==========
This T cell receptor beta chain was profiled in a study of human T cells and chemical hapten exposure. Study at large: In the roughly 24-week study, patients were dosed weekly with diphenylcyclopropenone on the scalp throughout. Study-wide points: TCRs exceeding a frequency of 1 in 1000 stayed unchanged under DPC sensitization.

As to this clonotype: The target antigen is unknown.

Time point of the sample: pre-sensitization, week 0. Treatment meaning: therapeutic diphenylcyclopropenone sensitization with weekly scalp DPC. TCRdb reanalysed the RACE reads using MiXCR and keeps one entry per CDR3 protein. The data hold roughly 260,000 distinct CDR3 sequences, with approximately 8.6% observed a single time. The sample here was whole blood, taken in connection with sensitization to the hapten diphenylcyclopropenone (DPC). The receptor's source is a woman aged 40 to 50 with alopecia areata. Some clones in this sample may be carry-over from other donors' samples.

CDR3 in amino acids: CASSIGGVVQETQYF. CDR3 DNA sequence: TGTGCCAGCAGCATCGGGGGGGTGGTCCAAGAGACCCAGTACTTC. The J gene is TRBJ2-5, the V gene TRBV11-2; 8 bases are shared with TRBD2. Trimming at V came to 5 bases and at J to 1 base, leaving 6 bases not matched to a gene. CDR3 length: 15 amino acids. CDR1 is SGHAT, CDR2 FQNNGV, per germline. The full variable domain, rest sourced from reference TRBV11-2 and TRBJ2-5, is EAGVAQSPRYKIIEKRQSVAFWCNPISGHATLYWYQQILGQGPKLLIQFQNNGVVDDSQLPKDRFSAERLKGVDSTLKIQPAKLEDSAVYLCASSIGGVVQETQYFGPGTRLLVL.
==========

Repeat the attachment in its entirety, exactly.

This T cell receptor beta chain was profiled in a study of human T cells and chemical hapten exposure. Study at large: In the roughly 24-week study, patients were dosed weekly with diphenylcyclopropenone on the scalp throughout. Study-wide points: TCRs exceeding a frequency of 1 in 1000 stayed unchanged under DPC sensitization.

As to this clonotype: The target antigen is unknown.

Time point of the sample: pre-sensitization, week 0. Treatment meaning: therapeutic diphenylcyclopropenone sensitization with weekly scalp DPC. TCRdb reanalysed the RACE reads using MiXCR and keeps one entry per CDR3 protein. The data hold roughly 260,000 distinct CDR3 sequences, with approximately 8.6% observed a single time. The sample here was whole blood, taken in connection with sensitization to the hapten diphenylcyclopropenone (DPC). The receptor's source is a woman aged 40 to 50 with alopecia areata. Some clones in this sample may be carry-over from other donors' samples.

CDR3 in amino acids: CASSIGGVVQETQYF. CDR3 DNA sequence: TGTGCCAGCAGCATCGGGGGGGTGGTCCAAGAGACCCAGTACTTC. The J gene is TRBJ2-5, the V gene TRBV11-2; 8 bases are shared with TRBD2. Trimming at V came to 5 bases and at J to 1 base, leaving 6 bases not matched to a gene. CDR3 length: 15 amino acids. CDR1 is SGHAT, CDR2 FQNNGV, per germline. The full variable domain, rest sourced from reference TRBV11-2 and TRBJ2-5, is EAGVAQSPRYKIIEKRQSVAFWCNPISGHATLYWYQQILGQGPKLLIQFQNNGVVDDSQLPKDRFSAERLKGVDSTLKIQPAKLEDSAVYLCASSIGGVVQETQYFGPGTRLLVL.